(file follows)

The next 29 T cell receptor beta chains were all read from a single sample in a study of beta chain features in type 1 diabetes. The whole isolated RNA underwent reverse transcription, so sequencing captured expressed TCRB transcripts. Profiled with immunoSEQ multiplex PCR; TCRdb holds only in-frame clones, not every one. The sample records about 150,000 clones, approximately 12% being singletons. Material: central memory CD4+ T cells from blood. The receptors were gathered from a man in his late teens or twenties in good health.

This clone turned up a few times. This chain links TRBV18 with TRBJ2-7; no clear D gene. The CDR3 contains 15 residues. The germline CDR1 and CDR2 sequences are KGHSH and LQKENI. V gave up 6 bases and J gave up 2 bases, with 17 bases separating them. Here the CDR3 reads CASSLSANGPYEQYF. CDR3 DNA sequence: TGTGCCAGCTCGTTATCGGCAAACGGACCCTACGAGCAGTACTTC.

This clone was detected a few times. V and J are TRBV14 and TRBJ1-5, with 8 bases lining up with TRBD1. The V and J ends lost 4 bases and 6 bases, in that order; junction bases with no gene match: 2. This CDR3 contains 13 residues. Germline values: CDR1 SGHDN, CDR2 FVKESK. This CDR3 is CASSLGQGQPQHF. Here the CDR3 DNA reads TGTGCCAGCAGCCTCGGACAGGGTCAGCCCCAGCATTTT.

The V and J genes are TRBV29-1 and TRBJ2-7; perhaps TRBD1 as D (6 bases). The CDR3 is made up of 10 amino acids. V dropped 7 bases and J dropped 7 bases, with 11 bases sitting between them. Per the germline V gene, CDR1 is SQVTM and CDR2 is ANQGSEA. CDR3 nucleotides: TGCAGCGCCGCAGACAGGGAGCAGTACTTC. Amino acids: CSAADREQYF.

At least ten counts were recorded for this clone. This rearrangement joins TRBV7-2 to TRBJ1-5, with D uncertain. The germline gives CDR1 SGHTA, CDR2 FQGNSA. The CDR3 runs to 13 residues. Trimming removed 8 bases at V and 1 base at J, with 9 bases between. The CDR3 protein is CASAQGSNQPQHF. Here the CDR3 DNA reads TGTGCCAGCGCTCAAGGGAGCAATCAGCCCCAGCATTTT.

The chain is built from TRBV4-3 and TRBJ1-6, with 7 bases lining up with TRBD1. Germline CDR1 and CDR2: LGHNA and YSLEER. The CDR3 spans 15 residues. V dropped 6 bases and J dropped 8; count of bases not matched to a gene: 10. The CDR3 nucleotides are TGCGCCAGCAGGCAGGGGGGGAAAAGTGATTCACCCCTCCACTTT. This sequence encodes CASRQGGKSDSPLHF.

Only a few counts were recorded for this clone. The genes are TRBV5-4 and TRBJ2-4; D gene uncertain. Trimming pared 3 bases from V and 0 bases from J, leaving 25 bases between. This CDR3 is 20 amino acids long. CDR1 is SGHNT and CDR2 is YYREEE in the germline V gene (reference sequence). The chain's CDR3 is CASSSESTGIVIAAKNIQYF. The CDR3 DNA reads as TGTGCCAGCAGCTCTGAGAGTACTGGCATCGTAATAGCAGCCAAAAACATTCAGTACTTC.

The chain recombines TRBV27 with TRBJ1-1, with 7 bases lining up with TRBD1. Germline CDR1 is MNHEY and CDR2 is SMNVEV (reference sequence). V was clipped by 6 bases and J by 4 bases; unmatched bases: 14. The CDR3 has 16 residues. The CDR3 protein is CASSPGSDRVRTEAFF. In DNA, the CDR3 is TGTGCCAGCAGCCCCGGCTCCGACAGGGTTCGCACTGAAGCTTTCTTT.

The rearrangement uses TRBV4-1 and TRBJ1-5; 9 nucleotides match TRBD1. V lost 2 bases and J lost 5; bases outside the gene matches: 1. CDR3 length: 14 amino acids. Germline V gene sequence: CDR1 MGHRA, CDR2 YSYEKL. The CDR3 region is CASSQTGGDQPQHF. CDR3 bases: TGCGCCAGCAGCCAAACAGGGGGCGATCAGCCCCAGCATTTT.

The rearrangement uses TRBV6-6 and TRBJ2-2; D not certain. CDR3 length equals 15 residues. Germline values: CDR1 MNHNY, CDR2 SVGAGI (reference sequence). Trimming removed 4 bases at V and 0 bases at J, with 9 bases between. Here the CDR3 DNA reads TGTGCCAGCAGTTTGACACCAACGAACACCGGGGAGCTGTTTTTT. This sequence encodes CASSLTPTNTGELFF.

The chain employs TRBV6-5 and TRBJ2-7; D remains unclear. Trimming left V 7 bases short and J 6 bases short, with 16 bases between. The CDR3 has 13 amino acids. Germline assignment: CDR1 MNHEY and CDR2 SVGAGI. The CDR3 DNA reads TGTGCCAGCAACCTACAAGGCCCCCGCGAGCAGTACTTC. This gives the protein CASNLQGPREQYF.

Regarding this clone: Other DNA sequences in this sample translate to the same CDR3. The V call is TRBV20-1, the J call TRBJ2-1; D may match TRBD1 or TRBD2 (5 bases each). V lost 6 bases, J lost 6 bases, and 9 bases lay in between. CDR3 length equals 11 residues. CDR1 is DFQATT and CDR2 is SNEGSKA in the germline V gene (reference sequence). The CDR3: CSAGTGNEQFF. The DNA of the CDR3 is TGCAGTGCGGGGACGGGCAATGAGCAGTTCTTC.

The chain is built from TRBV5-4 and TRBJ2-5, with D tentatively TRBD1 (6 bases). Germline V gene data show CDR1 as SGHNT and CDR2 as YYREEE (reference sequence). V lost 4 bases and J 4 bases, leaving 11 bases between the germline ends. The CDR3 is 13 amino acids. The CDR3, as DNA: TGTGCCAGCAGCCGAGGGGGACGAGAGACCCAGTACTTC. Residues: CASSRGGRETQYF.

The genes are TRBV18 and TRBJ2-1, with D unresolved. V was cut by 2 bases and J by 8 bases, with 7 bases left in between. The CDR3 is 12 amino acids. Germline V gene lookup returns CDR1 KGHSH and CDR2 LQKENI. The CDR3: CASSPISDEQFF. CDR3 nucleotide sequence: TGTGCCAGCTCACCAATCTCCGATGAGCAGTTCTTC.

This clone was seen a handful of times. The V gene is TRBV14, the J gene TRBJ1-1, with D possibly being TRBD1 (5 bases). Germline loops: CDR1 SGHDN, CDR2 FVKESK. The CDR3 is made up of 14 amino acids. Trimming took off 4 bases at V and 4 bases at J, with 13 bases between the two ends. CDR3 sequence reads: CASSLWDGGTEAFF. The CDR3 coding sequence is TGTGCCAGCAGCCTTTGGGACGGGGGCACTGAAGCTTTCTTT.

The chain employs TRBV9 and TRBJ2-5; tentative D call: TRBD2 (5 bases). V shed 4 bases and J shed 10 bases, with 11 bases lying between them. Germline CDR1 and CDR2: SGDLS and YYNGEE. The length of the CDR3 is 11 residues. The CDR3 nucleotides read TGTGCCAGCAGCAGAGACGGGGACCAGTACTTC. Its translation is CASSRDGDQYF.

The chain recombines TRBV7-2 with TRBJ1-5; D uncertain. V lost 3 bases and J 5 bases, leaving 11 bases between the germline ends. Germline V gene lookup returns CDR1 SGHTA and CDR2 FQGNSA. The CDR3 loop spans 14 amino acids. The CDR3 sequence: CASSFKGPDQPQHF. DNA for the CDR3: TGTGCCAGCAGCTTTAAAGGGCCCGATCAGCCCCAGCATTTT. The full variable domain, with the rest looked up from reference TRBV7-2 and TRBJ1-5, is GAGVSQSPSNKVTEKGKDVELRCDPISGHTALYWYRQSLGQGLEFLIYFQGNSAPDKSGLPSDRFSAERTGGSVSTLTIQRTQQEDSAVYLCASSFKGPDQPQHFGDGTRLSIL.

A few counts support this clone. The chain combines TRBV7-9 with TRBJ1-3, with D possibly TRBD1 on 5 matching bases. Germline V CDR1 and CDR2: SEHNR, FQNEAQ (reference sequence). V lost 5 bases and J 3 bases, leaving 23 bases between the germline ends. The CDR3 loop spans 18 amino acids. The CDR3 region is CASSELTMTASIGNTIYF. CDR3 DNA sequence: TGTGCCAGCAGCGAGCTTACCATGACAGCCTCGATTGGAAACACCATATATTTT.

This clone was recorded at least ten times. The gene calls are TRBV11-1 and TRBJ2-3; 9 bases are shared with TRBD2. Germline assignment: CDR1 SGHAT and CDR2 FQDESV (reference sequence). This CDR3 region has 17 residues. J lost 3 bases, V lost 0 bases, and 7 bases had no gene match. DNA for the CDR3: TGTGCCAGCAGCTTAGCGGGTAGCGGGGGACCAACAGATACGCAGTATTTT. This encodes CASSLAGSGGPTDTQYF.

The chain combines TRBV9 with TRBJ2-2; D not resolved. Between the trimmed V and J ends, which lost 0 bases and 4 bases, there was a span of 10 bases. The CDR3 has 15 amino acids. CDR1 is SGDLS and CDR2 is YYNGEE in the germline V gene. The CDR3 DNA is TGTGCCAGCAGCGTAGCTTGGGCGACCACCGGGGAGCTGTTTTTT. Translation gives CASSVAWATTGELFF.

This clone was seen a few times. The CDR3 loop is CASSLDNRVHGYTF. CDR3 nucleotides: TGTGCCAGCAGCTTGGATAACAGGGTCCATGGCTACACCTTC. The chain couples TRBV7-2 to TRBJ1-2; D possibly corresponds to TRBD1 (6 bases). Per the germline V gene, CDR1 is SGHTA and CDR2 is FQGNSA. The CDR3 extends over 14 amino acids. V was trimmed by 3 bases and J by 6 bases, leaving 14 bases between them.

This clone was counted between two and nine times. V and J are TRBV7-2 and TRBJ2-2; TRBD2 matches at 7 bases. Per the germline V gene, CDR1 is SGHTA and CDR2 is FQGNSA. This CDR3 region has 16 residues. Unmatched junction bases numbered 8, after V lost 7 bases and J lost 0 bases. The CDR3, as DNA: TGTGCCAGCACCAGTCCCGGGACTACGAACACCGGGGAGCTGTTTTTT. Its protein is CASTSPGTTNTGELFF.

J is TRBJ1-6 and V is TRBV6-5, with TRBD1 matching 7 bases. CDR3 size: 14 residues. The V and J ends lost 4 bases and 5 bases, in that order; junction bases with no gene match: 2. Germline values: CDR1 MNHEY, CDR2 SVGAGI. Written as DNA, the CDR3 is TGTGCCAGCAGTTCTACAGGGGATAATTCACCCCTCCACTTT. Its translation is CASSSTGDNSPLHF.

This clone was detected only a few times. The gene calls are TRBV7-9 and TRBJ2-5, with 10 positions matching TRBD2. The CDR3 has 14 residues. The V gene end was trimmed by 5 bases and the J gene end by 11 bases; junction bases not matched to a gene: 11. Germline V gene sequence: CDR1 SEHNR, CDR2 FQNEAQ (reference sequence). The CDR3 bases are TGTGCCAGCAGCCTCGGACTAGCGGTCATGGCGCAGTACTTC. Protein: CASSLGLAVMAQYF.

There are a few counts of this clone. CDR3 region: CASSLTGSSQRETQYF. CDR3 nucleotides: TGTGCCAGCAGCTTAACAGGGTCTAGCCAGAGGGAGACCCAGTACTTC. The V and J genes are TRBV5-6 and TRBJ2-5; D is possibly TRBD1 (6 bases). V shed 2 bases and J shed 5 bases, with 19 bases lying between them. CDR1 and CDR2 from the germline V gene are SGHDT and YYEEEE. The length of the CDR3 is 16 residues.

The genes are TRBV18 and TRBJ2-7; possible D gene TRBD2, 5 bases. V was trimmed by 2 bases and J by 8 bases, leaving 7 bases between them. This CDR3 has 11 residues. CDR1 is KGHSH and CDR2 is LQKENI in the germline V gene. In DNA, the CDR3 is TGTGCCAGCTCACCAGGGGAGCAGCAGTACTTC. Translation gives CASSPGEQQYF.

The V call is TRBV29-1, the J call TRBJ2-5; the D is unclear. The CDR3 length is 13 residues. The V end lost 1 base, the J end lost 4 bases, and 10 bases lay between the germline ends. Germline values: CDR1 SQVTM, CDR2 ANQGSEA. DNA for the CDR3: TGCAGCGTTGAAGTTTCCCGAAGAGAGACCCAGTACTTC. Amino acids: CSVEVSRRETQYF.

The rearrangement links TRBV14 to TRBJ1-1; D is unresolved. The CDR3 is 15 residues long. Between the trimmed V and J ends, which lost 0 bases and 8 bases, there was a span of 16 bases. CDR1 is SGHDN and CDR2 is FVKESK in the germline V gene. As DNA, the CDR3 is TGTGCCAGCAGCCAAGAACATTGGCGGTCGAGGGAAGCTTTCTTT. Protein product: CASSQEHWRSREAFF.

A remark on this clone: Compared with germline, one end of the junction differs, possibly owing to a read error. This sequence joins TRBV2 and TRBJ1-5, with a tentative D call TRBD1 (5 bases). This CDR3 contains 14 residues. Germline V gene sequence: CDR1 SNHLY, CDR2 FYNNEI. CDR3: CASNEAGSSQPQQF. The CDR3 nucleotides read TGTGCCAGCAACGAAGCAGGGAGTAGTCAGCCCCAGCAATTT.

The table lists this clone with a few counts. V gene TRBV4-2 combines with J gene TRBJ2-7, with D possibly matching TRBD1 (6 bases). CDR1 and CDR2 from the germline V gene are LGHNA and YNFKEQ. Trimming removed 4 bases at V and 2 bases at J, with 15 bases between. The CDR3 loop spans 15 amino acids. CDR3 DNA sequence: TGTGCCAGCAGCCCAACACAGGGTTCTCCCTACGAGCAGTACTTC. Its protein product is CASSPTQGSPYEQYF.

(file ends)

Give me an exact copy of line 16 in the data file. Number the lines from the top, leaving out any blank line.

The chain employs TRBV9 and TRBJ2-5; tentative D call: TRBD2 (5 bases). V shed 4 bases and J shed 10 bases, with 11 bases lying between them. Germline CDR1 and CDR2: SGDLS and YYNGEE. The length of the CDR3 is 11 residues. The CDR3 nucleotides read TGTGCCAGCAGCAGAGACGGGGACCAGTACTTC. Its translation is CASSRDGDQYF.